As for the disparity between the marginal and effective rates, well that discussion gets difficult. I'm in favor of a simplified tax code, and plugging up loopholes(not tax deductions, but ways that companies take advantage of them when they aren't meant to, like banks getting deductions meant for real-estate agencies), but I don't think a straight tax without deductions would work as well. The way it is right now, some industries have an effective rate of ~20%, and others have an effective rate of ~40%.

        I think it would be best to simply put the corporate tax rate at 20%, and only allow deductions for activities that are involved in expansion, hiring, and research/development for the most part.

        Honestly, I'm just glad that I'm not the IRS team in charge of auditing GM, our tax code sucks smile

  2. 0
    JaxsonRaineposted 4 years ago

    GECS rates will come next.

  3. lovemychris profile image79
    lovemychrisposted 4 years ago
    1. 0
      JaxsonRaineposted 4 years ago in reply to this


      1. lovemychris profile image79
        lovemychrisposted 4 years ago in reply to this

        Sorry Jaxson....wrong thread!

      2. Ron Montgomery profile image59
        Ron Montgomeryposted 4 years ago in reply to this


      3. American View profile image59
        American Viewposted 4 years ago in reply to this

        Jaxson, you made LMC speechless, a first

  4. Hugh Williamson profile image89
    Hugh Williamsonposted 4 years ago

    The story that GE pays no taxes is an exaggeration. Here's a summary quote from factcheck:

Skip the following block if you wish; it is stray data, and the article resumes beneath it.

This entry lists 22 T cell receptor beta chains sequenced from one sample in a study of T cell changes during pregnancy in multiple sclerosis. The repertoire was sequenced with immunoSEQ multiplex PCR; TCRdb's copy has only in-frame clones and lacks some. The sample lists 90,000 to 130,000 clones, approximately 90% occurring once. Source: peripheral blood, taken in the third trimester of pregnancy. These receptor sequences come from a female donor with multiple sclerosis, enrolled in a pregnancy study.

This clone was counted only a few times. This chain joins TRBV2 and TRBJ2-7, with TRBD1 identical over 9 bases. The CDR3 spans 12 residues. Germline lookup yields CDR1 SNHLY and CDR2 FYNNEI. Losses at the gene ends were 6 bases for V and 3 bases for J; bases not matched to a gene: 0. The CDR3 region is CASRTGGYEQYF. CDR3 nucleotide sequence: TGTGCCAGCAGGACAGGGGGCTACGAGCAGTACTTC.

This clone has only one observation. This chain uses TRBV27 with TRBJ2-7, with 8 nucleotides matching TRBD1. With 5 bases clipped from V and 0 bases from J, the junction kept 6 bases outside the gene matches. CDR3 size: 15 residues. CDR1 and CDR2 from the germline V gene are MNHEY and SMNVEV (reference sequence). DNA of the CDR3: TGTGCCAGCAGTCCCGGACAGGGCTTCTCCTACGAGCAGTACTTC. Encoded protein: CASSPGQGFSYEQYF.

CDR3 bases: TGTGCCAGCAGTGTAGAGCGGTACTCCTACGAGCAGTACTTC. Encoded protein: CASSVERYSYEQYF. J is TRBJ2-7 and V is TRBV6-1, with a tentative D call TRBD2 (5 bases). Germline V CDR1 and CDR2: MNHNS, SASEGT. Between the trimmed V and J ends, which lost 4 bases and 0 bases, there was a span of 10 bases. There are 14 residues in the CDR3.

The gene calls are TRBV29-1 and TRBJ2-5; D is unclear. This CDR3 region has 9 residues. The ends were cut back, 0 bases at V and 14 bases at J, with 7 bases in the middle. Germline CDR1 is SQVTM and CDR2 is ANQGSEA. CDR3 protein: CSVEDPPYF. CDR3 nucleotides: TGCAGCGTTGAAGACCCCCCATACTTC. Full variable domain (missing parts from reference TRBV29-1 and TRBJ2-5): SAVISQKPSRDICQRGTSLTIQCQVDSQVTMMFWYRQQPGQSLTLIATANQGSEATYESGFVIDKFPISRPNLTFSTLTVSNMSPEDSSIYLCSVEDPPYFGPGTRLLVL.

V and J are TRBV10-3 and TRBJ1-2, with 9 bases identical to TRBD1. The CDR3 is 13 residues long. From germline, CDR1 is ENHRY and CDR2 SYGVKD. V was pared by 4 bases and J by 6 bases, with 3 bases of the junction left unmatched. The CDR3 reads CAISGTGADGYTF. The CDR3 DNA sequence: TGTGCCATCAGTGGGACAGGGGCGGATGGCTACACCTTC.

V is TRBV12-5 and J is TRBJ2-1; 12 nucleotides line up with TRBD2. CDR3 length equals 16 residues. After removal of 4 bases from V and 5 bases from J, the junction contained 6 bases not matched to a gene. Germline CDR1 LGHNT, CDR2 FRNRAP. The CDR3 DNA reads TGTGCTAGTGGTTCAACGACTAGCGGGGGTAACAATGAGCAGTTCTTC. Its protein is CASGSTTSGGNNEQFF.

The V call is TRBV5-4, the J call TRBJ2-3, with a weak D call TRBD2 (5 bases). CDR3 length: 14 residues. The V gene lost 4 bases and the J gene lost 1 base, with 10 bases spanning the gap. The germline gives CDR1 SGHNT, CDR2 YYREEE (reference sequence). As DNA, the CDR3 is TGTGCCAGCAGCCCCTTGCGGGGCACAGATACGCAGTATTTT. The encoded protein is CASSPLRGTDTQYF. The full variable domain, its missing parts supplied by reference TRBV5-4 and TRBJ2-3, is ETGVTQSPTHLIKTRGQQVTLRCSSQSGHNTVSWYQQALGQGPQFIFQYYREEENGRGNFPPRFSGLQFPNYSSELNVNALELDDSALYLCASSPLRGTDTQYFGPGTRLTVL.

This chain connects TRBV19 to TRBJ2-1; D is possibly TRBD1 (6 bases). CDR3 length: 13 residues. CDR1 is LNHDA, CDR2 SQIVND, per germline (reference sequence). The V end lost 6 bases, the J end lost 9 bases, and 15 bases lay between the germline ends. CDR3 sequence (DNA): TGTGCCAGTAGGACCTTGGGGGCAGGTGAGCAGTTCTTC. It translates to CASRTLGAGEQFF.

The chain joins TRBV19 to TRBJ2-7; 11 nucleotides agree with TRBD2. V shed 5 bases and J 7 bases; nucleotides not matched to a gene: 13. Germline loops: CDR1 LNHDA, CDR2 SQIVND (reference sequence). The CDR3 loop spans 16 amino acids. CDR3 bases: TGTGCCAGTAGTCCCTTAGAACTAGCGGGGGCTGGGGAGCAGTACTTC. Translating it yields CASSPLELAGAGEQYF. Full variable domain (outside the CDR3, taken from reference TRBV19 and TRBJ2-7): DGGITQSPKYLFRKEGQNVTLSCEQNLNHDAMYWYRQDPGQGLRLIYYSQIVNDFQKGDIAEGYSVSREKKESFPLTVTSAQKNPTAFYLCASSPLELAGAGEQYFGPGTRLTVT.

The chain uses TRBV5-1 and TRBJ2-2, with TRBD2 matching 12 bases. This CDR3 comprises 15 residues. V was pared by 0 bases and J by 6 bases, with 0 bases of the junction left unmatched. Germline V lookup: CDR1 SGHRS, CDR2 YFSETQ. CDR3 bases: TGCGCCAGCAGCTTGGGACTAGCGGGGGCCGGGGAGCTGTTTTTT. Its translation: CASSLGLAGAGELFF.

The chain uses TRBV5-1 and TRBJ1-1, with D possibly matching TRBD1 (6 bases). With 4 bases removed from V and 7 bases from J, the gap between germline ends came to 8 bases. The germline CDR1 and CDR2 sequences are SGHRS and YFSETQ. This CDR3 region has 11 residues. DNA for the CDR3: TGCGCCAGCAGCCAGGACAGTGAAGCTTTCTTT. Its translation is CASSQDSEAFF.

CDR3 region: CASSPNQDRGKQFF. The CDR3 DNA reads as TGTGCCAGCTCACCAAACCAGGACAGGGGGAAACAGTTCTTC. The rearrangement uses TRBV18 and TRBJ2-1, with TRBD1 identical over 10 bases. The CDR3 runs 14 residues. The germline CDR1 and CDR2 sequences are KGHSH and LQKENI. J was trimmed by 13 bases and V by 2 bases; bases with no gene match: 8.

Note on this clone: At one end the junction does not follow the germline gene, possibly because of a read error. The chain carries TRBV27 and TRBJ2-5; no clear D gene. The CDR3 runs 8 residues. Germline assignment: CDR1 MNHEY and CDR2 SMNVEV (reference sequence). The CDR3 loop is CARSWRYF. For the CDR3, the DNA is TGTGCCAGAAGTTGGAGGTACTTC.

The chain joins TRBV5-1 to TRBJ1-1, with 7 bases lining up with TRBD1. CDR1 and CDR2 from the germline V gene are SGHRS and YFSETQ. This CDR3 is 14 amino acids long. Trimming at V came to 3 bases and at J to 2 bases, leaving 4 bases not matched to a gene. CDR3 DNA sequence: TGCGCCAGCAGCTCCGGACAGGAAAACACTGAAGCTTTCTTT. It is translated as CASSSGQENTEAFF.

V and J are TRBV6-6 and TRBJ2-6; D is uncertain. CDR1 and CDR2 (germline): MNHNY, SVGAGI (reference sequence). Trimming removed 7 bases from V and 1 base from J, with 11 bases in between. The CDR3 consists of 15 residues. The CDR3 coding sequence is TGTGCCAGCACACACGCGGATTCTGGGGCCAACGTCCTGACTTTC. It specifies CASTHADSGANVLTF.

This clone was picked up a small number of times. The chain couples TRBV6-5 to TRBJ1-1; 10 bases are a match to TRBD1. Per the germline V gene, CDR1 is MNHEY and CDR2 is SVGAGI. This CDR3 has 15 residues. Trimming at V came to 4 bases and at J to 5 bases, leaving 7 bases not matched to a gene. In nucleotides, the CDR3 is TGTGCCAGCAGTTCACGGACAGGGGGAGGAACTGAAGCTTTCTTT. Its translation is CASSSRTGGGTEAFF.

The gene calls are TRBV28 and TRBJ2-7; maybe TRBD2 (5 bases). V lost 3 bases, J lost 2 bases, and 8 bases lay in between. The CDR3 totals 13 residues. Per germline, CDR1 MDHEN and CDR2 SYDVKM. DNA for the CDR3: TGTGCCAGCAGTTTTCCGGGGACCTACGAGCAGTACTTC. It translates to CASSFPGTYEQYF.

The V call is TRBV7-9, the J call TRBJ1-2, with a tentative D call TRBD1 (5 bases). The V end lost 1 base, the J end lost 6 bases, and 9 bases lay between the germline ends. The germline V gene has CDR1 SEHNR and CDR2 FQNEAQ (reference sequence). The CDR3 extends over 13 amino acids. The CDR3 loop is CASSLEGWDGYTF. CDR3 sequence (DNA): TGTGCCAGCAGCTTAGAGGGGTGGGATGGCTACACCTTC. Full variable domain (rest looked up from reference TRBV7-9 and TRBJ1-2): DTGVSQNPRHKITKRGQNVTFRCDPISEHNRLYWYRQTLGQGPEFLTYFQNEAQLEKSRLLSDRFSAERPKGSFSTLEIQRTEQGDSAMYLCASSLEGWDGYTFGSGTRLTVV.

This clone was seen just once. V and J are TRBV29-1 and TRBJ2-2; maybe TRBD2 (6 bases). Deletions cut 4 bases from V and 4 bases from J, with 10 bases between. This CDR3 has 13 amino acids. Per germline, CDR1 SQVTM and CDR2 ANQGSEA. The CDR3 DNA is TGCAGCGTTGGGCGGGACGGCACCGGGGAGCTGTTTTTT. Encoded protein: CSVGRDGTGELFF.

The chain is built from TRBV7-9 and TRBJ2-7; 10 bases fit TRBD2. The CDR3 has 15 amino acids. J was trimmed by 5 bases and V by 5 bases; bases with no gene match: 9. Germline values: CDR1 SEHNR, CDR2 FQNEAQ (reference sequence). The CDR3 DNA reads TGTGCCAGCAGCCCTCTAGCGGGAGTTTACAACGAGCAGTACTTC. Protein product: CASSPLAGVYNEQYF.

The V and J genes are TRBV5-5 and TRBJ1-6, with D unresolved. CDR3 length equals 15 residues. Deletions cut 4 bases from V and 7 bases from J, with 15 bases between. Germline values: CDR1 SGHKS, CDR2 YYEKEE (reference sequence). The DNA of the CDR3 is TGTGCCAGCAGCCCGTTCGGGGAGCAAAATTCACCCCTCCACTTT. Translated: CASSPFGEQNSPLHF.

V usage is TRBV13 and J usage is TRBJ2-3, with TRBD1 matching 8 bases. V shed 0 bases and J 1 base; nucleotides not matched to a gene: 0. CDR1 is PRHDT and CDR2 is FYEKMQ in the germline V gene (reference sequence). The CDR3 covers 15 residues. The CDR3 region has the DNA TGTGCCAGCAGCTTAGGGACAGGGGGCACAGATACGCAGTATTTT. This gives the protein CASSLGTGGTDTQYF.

We’re not going to weigh in on Warren’s larger point about whether corporations like GE aren’t paying their fair share. (Warren is Mass. Senate candidate Elizabeth Warren). That’s up to voters to decide. Again, the company has clearly been aggressive in reducing its tax burden through various tax credits and deductions created by the federal government (one example is clean energy incentives). It also has been creative in moving a good deal of its profits offshore. But Warren overreached with her claim that GE pays “zero” in taxes. The company does pay payroll taxes and local and state taxes. And GE says it also pays federal income taxes. How much? We don’t know, and GE isn’t saying. Nor is it required to.
    – Robert Farley


    The core issue should be how do we get a fair tax rate for corporations without the loopholes that favor corporate giants like GE, who can use their power to influence tax legislation.

    In pre-election periods, like now, things get exaggerated if it's to someone's advantage, but the shocking and "sorta true" NY Times article was not a stellar piece of journalism.

    1. 0
      JaxsonRaineposted 4 years ago in reply to this

      I call it a stinking pile of irresponsible journalism big_smile

      But, you touch an important issue. Personally, I think that we need to simplify the tax code, close as many loopholes as possible(to make it where GE and Joe Bob LLC can pay the same rates), and bring rates down to where the effective rates are around 20%. That would put us ahead of most of the developed world(by 3-4%) in corporate taxes, and encourage new business ventures and investing in the American economy.

      I haven't looked at it in detail, but I've read that Romney cracked down on loopholes as governor, and put more emphasis on verifying corporations' tax filings to make sure they don't cheat.